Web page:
Without complete information about a patient's history and condition, though, a doctor might prescribe the wrong drug, or otherwise pursue an inappropriate or ineffective course of treatment.

This can take matters straight from the hospital to the courtroom. Even though the new federal rules won't go into effect till April, at least 60 lawsuits have already been filed in state courts, with patients' lawyers claiming that HIPAA's privacy rules set a "standard of care" that must be adhered to by healthcare providers.

According to David M. Sykes, PhD, vice president of CSM/Acentech, Cambridge, Mass., and Susan A. Miller, JD, a partner with The Kearney Group, Concord, Mass., in one such case, a jury in Washington, D.C., awarded $25,000 to a patient whose HIV status was inadvertently revealed to the patient's coworkers by a hospital employee.

A drugstore chain in California settled a suit involving a company pharmacist who revealed a customer's HIV-positive condition to the man's ex-wife. She used the information in a custody battle.

But don't panic. You should be able to solve the problem within your budget and using currently available resources. Sykes and Miller note that the feds, in the form of the Department of Health and Human Services, will be looking for four things.

First, solutions should be based on accepted standards. Kenneth P. Roy, senior research scientist at Armstrong World Industries, Lancaster, Pa., says such standards have been developed by the American Society of Testing and Materials, the American National Standards Institute, and the International Standards Organization.

Second, DHHS will ask if you followed "best practices."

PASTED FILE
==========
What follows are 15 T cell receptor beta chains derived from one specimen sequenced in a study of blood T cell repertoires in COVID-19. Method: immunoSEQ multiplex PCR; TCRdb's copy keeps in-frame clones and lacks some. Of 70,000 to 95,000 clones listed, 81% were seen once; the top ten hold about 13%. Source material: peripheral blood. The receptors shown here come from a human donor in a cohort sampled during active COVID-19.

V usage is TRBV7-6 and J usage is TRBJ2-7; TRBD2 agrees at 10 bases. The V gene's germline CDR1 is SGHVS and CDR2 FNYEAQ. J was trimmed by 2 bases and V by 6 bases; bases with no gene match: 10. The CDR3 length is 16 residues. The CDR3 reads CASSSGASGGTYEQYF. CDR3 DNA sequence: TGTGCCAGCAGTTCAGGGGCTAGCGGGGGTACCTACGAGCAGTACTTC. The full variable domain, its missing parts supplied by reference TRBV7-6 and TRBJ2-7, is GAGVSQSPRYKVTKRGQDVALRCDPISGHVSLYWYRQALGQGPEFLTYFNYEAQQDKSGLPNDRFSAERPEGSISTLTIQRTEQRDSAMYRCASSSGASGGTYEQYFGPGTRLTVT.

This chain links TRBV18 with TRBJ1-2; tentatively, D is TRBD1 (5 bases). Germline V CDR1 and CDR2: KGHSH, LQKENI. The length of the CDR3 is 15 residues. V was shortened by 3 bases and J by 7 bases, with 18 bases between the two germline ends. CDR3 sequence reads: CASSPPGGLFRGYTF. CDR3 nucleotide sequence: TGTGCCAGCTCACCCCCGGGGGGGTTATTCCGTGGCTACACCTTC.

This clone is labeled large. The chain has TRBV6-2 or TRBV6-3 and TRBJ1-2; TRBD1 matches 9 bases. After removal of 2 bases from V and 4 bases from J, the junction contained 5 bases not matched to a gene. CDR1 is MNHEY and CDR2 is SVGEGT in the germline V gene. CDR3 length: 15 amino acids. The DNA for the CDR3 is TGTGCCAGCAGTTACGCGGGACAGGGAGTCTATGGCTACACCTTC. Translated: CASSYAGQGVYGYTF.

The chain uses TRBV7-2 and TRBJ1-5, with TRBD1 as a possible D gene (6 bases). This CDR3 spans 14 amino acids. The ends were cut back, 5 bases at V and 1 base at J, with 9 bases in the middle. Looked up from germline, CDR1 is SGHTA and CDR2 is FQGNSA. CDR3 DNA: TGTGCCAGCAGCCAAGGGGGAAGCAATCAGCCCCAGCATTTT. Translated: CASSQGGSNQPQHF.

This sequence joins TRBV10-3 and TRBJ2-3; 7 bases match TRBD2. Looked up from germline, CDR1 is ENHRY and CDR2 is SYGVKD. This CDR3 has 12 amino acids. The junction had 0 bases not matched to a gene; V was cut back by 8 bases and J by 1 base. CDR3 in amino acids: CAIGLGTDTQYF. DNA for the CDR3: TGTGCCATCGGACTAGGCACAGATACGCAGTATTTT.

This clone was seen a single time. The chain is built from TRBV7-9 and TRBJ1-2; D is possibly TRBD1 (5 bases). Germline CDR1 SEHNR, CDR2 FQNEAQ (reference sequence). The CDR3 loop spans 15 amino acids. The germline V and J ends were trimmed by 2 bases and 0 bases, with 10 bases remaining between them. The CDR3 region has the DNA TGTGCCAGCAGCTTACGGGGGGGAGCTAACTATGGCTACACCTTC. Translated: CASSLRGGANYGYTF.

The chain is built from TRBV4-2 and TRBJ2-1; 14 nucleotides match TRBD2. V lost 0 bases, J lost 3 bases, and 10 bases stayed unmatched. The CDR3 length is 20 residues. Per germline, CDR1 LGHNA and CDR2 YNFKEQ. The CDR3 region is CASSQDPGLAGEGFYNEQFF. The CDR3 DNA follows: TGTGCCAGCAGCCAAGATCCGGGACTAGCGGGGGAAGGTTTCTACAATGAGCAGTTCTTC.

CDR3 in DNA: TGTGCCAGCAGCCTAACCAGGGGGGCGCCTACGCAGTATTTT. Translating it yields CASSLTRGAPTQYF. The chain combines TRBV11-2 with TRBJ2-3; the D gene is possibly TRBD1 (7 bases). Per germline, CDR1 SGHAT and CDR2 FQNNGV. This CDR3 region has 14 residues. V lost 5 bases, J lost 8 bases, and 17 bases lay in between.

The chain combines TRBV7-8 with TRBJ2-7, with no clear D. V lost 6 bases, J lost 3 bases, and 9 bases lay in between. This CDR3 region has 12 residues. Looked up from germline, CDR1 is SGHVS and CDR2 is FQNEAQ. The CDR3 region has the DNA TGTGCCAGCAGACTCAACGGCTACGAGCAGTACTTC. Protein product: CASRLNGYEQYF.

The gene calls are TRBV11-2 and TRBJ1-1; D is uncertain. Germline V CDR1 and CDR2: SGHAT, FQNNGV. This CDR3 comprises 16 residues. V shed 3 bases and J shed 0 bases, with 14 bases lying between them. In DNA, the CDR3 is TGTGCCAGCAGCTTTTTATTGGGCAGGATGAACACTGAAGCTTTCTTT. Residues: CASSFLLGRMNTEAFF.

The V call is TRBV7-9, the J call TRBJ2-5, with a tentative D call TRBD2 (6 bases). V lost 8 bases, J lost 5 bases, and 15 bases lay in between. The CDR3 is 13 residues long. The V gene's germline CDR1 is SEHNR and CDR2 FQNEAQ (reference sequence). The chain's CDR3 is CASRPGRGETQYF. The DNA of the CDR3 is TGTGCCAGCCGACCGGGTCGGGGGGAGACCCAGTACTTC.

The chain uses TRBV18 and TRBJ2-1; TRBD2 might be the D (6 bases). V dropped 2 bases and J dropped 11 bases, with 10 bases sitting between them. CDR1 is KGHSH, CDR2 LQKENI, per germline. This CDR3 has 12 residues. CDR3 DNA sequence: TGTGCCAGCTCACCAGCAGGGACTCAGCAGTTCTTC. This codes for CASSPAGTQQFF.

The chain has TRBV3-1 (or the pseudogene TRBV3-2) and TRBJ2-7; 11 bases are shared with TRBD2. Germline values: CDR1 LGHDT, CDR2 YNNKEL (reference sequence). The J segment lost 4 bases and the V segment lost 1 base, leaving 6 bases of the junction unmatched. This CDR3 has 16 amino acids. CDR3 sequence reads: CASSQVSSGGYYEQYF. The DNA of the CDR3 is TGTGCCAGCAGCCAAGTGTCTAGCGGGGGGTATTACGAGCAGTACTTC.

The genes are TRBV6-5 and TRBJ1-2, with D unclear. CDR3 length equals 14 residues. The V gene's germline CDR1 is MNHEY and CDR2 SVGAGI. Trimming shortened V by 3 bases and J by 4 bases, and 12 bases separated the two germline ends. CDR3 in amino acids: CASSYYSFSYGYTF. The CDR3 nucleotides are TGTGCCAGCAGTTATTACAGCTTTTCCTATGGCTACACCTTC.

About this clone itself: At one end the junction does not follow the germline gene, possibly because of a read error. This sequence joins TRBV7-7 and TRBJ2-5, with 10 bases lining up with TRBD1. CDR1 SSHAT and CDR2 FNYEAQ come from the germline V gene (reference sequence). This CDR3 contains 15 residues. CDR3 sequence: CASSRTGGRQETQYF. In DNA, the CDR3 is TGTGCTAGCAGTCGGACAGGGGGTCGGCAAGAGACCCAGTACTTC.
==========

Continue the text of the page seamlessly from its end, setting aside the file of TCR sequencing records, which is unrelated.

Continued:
Third, the feds will be looking for solutions that can be measured and monitored objectively.

Finally, you'll be expected to comply without making expensive "fixes," such as building walls or installing costly new systems. And you'll have a year to make the retrofit before the feds jump on you.

What might such "reasonable safeguards" look like? According to Armstrong's Roy, who holds a PhD in acoustics and is a U.S. representative to the ISO, you should be able to meet HIPAA's oral privacy standards fairly easily, using a three-tiered approach:

  1. Absorb sound, using ceiling panels.

  2. Block sound, with walls, ceiling panels, doors, and partitions.

  3. Cover up sound, with high-quality sound-masking systems, or "white noise."

In simple terms, says Roy, "you have to be aware of the signal-to-noise ratio." In other words, you have to determine not simply how much sound is blocked, but what effect ambient (or supplied) noise has in masking conversations between patients and caregivers.

Roy says he started preaching about speech privacy in healthcare four years ago, but didn't get much reaction from hospital administrators. "Now there's the force of law to make that happen," he says.

There. Now you're hip to HIPAA. Don't you feel better already?